6 Things You Can Organize to Feel More In Control of Your Space and Your Life

published Jun 12, 2020
We independently select these products—if you buy from one of our links, we may earn a commission. All prices were accurate at the time of publishing.
Post Image
Credit: Joe Lingeman

I’m an introvert and I love to clean and organize. So I met my family’s sudden increase in time at home with anticipation of all the home organizing projects we might finally be able to get to. It’s a little ambitious, given that my roles have also increased. (I’ve traded my role of taxi driver for educator, for one.) But our kids’ current home education includes a great deal of life skills right now, and I’m not unhappy about it.

One of these life skills is practicing cleaning chores and organizing tasks with me. When I’m in a silver linings mood, I love that we have the extra time together to do this. But there’s another, less physical, benefit from and reason to take on organizing tasks during this uncertain, surreal, and tumultuous time: The sense of calm that comes from controlling something that we can.

I love this quote from Kathleen Vohs, a marketing professor at the Carlson School of Management at the University of Minnesota, that speaks to the uplifting sense that both the elimination of clutter and the bringing in of order can create:

Clutter is very stressful on people’s psychology, and there have been a number of studies that have looked at what clutter does to people’s minds, and from that we can take the perspective that things that are tightly organized are going to have the opposite effect.

If people are perhaps stressed out or somewhat exhausted from their normal everyday lives, looking at a hyper-tidy environment, a hyper-organized environment could give that sense of calm or release because it sort of suggests that all you have to do is follow the rules, and everything will be okay.

If there’s ever a time to reduce stress and engage in tasks that give a sense of “calm or release,” it’s now. Here are some small organization tasks that don’t require any extra products and that will make you feel better, both while you’re doing them and when they’re done:

Credit: Joe Lingeman

Organize Your Spices

Take out all your spices. Go through them, remembering that the shelf life of most spices is about four years, max. Once you’ve tossed the ten-year-old container of dried mustard and the garlic salt that’s turned into a brick, group your spices by container shape or spice “type” (in my mind, this equates to putting baking-related spices together, herbs with each other, and all others grouped). Place everything back in your spice storage area.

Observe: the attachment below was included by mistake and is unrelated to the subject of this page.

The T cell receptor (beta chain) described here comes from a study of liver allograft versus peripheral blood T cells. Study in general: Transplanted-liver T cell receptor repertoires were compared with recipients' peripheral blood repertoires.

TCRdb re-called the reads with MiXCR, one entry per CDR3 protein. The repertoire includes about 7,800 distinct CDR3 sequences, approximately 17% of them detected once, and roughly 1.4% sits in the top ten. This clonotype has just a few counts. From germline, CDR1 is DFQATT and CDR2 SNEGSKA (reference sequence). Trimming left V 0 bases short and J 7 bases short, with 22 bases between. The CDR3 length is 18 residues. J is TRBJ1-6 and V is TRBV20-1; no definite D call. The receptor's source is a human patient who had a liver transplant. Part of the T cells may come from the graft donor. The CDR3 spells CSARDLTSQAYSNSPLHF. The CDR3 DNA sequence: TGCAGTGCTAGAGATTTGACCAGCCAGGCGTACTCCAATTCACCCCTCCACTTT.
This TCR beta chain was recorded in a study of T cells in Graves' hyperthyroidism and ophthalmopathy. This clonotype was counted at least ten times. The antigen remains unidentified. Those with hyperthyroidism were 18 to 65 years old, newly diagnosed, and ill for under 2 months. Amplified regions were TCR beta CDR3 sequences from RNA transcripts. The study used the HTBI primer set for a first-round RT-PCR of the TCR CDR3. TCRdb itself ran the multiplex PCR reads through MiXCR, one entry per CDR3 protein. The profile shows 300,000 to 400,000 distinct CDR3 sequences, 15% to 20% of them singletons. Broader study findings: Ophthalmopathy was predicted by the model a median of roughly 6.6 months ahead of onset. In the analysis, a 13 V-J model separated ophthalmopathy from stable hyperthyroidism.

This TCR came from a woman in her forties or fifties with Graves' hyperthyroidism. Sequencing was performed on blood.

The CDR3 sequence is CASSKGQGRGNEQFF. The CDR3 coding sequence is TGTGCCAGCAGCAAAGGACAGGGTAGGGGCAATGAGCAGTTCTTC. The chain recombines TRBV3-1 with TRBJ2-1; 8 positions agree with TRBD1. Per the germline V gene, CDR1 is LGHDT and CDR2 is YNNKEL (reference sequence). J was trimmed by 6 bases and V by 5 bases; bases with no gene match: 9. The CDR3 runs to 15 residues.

Credit: Devon Jarvis

Organize Your Pantry

Organizing your pantry is not only eminently satisfying, it’s practical and timely. You’ll know what you have, what you need, what you certainly don’t need to replenish (ahem, six boxes of gelatin), and what you can use to make inspired dishes. Being intimately familiar with exactly what we have to work with pantry-wise is particularly useful as we minimize trips to the grocery store and make use of the food we already have at home. There will never be a time better suited to pantry organization.

Clear Out Your Refrigerator

For the same reasons as outlined above, a fridge clean-out and organization overhaul will serve us well for weeks ahead. Having to throw out the soggy produce we forgot we had or the leftovers relegated to a hidden spot in the back of the fridge is especially painful now. Organization can help ensure this kind of waste is minimized.

Tidy Your Main Closet

Organizing your primary closet is one of those decluttering tasks you probably tend to put off because you feel like we need a giant chunk of uninterrupted time. Well, hello, big chunk of uninterrupted time. Guess why else it’s the perfect time to cull your wardrobe? A built-in audience who will give you their honest opinion on whether something fits or is “you.” Once you bag up what no longer works for you (even if it’s not yet safe to take it to a donation center), you can take your closet organization even further by arranging your clothes by color, type, or height.

Organize Your Craft Supplies

Have you busted out some new/old hobbies you never had time for? (Think how poignant it will be to tell your grandkids that this is the blanket you finished crocheting during the 2020 pandemic.) Now that you’ve finally gotten your hands into your supplies again, It will feel great to see exactly what you have to use by organizing it all. Making your supplies appealing—rather than a jumbled mess in a bin or behind closed spare closet doors—is a perfect stay-at-home project because you may be using them more now than ever.

Credit: Joe Lingeman

Clean Out Your Junk Drawer

With more people ensconced at home than usual, that junk drawer (or “treasure chest”) might be getting more use than ever—and maybe more junky than ever! Make cleaning it out and organizing it a group effort. Dump all the contents on the table, have everyone categorize, purge, and put the things that belong elsewhere away. Then put everything back nice and neatly. Maybe participating in this project will encourage everyone to maintain it.